This essay traces the development, domination and decline of white football in South Africa. It suggests that white football was more significant and popular than generally acknowledged and was at the forefront of globalizing football in the early twentieth century. In order to better understand the broader history of twentieth-century South African football, a more detailed examination of the organized white game at the national and international levels is necessary. This historical analysis of elite white football draws from the archives of the Football Association of South Africa. The analysis underscores the important role of white football authorities in the contestation of power and identity in the game in South Africa and abroad. In the first period under consideration (1892-1940s), local football authorities challenged the dominant sports within South Africa. This period was followed in the 1950s by the challenges of professionalism and anti-apartheid organizations. In the final phase (1967-77), officials experimented with football on 'multi-national' and multi-racial lines - a failed reform that led to the demise of white football.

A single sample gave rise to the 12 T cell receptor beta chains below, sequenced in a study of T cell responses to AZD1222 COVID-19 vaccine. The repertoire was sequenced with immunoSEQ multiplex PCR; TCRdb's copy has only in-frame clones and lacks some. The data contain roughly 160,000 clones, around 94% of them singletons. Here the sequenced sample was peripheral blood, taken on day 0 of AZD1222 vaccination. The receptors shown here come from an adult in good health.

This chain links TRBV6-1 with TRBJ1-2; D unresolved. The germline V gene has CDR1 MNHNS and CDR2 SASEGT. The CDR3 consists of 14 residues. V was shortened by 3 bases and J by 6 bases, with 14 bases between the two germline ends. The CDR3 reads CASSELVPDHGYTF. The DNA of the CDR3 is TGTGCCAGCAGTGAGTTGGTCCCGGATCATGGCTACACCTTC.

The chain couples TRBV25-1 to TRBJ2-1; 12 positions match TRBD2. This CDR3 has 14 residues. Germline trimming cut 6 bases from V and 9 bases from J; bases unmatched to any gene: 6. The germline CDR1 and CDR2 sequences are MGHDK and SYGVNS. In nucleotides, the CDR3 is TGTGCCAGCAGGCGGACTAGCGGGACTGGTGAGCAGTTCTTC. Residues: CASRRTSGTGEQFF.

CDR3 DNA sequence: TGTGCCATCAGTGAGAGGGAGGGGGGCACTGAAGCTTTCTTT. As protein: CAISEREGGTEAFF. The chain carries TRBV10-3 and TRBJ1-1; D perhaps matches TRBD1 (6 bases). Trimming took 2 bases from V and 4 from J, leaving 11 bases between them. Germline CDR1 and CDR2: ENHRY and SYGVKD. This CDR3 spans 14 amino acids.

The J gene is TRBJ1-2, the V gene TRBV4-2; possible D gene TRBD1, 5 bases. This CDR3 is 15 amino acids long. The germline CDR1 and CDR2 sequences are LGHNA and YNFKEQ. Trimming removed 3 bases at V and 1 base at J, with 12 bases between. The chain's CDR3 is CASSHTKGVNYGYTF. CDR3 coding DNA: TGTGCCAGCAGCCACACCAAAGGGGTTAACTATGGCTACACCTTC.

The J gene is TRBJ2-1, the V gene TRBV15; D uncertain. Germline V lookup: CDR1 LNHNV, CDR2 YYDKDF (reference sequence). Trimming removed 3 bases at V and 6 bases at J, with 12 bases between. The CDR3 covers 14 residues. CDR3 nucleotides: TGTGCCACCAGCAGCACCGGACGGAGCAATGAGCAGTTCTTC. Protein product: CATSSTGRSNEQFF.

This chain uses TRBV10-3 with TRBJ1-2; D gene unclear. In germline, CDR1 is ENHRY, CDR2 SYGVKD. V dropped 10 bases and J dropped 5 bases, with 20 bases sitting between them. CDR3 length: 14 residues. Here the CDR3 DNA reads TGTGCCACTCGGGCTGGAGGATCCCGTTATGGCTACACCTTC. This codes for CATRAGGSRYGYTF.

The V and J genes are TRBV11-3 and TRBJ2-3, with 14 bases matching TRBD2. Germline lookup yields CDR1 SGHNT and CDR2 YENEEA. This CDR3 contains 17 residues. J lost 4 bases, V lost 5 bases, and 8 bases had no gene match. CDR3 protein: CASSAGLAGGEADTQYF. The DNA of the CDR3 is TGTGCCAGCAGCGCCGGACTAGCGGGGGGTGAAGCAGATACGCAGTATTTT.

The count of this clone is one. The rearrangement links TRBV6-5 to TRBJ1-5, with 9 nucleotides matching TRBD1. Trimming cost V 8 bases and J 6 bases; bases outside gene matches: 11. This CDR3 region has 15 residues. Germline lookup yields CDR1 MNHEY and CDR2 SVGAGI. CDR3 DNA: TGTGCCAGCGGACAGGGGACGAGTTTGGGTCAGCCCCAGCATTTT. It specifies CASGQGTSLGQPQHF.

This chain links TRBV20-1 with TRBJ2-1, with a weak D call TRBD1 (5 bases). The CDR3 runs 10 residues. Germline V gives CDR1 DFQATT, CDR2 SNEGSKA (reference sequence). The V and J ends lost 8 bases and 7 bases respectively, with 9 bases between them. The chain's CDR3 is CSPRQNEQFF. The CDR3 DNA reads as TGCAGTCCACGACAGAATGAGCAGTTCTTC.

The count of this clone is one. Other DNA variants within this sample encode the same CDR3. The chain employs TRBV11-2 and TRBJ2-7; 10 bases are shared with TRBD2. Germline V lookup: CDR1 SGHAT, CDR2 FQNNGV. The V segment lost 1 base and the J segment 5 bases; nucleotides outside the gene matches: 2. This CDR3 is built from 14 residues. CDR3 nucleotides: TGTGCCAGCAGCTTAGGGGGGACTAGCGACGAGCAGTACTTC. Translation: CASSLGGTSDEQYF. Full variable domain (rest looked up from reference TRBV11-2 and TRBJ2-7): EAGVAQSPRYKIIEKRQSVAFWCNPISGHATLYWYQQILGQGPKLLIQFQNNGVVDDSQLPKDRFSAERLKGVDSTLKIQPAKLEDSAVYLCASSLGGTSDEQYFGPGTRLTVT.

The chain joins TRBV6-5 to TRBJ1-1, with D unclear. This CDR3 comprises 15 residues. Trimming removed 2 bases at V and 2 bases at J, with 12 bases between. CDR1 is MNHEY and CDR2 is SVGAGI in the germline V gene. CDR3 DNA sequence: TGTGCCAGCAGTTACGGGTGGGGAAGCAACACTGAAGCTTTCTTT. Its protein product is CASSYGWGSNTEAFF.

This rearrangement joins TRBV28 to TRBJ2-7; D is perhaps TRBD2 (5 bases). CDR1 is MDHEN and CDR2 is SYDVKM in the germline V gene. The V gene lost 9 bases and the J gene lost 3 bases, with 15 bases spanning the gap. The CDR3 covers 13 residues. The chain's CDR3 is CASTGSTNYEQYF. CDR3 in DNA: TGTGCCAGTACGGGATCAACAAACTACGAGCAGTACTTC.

Bibliographical noteThis is an electronic version of an article published in Bolsmann, Chris H. (2010). White football in South Africa: empire, apartheid and change, 1892-1977. Soccer and Society, 11 (1-2), pp. 29-45. Soccer and Society is available online at: http://www.informaworld.com/smpp/ with the open URL of your article.http://www.informaworld.com/openurl?genre=article&issn=1466-0970&volume=11&issue=1&spage=29
- white football
- South Africa
- globalizing football
- twentieth-century South African football
- Football Association of South Africa
- anti-apartheid organizations